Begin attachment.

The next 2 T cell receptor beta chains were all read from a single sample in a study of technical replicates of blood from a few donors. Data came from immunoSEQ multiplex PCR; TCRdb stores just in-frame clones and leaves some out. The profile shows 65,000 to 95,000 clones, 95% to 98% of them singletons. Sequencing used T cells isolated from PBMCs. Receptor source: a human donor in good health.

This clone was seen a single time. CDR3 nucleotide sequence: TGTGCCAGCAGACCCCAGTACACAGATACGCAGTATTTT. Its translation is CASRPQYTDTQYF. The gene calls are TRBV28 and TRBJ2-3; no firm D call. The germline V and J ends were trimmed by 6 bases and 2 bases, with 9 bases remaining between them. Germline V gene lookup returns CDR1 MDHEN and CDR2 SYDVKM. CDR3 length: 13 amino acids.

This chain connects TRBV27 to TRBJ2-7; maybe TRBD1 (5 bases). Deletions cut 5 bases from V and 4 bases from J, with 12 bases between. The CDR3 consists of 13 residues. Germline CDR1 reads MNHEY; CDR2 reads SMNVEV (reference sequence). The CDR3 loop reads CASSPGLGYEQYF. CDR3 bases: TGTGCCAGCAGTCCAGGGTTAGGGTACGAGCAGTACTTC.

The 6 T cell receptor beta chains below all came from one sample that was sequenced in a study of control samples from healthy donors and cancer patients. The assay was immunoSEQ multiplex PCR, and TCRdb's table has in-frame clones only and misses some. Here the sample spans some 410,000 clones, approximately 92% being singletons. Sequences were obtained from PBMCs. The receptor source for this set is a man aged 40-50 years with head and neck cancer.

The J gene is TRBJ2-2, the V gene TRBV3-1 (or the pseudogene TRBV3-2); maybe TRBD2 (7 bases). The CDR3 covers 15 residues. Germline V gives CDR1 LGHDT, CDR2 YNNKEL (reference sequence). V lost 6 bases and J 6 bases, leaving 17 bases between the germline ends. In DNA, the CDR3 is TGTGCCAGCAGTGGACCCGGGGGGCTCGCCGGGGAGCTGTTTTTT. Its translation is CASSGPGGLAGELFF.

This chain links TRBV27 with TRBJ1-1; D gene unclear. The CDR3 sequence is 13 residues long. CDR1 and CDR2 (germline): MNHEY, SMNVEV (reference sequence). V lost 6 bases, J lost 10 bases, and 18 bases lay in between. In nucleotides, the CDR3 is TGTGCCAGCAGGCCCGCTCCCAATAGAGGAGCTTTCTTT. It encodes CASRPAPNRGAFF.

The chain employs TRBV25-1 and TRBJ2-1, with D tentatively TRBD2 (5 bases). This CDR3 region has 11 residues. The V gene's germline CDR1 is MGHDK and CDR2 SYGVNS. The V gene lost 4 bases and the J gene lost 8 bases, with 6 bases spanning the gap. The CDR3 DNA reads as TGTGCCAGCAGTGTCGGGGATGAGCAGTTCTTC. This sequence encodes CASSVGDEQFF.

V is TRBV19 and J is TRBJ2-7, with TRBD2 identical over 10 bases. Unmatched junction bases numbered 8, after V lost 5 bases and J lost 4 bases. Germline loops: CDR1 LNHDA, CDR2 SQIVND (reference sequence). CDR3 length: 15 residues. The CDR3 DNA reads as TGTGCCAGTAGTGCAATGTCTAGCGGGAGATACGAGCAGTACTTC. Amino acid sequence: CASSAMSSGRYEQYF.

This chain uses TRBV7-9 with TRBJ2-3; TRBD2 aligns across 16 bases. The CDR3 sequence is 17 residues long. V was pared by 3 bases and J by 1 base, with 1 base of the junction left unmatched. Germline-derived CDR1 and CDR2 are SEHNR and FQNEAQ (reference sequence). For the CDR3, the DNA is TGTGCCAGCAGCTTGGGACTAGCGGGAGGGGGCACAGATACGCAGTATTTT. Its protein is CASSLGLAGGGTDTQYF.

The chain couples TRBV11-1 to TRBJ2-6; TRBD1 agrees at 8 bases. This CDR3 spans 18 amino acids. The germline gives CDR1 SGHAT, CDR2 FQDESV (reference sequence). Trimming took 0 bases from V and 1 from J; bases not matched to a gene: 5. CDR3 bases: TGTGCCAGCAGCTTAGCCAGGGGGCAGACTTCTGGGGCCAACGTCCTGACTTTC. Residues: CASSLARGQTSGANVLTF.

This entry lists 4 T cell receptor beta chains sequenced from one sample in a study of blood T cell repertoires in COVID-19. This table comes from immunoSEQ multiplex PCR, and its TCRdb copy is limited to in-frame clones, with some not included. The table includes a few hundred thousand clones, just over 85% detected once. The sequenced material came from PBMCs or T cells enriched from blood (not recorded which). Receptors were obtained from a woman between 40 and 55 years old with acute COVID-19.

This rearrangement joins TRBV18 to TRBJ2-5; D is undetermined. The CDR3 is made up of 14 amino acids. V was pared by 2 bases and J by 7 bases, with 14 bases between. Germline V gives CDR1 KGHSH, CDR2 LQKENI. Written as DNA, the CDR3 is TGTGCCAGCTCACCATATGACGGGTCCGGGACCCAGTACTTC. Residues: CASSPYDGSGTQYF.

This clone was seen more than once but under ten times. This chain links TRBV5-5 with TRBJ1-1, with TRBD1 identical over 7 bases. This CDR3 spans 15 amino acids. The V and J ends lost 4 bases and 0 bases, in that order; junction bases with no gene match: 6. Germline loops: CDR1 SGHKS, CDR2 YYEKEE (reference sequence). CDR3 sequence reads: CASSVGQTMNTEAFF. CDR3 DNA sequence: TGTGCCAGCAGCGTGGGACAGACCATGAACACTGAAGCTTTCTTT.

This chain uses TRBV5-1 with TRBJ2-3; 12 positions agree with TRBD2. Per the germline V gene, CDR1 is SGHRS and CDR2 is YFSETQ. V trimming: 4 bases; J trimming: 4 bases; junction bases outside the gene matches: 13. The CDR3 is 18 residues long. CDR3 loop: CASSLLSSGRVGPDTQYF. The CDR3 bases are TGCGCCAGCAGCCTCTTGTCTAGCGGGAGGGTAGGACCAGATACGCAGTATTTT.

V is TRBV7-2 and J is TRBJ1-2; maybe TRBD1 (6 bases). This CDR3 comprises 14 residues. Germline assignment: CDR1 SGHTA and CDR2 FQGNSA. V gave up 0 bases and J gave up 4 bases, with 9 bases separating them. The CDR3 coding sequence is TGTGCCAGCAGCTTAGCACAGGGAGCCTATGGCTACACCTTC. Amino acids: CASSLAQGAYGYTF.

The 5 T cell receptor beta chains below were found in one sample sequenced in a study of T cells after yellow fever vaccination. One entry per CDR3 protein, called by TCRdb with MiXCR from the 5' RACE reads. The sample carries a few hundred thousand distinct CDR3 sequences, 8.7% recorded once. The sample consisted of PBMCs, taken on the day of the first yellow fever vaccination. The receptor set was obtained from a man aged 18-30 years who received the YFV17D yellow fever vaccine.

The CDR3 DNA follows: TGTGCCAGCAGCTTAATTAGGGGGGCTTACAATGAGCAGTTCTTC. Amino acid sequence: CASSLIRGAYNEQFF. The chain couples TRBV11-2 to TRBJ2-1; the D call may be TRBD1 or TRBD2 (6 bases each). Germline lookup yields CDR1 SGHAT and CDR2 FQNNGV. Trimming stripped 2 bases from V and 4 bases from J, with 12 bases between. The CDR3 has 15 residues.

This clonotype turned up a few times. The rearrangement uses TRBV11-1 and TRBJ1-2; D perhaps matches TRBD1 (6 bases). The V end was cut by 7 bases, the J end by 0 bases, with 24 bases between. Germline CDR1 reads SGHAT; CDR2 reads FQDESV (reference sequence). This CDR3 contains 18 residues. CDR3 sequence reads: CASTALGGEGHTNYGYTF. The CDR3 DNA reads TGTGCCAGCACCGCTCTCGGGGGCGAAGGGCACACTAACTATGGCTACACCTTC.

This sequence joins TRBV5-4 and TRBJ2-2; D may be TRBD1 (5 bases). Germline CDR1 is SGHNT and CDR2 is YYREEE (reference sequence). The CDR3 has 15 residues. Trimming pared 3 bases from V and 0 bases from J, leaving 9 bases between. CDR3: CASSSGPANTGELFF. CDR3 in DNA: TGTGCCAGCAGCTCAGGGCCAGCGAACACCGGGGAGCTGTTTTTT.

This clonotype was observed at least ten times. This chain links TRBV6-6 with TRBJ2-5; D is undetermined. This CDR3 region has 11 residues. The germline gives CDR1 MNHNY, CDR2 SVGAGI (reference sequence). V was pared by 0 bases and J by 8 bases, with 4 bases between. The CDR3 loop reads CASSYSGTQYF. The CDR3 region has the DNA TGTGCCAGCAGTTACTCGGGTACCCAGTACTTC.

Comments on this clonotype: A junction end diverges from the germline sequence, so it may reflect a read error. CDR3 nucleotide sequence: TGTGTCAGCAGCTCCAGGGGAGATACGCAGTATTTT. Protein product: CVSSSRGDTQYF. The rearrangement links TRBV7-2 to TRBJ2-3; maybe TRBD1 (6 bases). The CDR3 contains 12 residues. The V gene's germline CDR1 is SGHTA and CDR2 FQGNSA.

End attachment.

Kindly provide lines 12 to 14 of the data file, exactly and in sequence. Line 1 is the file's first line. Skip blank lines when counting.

This rearrangement joins TRBV18 to TRBJ2-5; D is undetermined. The CDR3 is made up of 14 amino acids. V was pared by 2 bases and J by 7 bases, with 14 bases between. Germline V gives CDR1 KGHSH, CDR2 LQKENI. Written as DNA, the CDR3 is TGTGCCAGCTCACCATATGACGGGTCCGGGACCCAGTACTTC. Residues: CASSPYDGSGTQYF.

This clone was seen more than once but under ten times. This chain links TRBV5-5 with TRBJ1-1, with TRBD1 identical over 7 bases. This CDR3 spans 15 amino acids. The V and J ends lost 4 bases and 0 bases, in that order; junction bases with no gene match: 6. Germline loops: CDR1 SGHKS, CDR2 YYEKEE (reference sequence). CDR3 sequence reads: CASSVGQTMNTEAFF. CDR3 DNA sequence: TGTGCCAGCAGCGTGGGACAGACCATGAACACTGAAGCTTTCTTT.

This chain uses TRBV5-1 with TRBJ2-3; 12 positions agree with TRBD2. Per the germline V gene, CDR1 is SGHRS and CDR2 is YFSETQ. V trimming: 4 bases; J trimming: 4 bases; junction bases outside the gene matches: 13. The CDR3 is 18 residues long. CDR3 loop: CASSLLSSGRVGPDTQYF. The CDR3 bases are TGCGCCAGCAGCCTCTTGTCTAGCGGGAGGGTAGGACCAGATACGCAGTATTTT.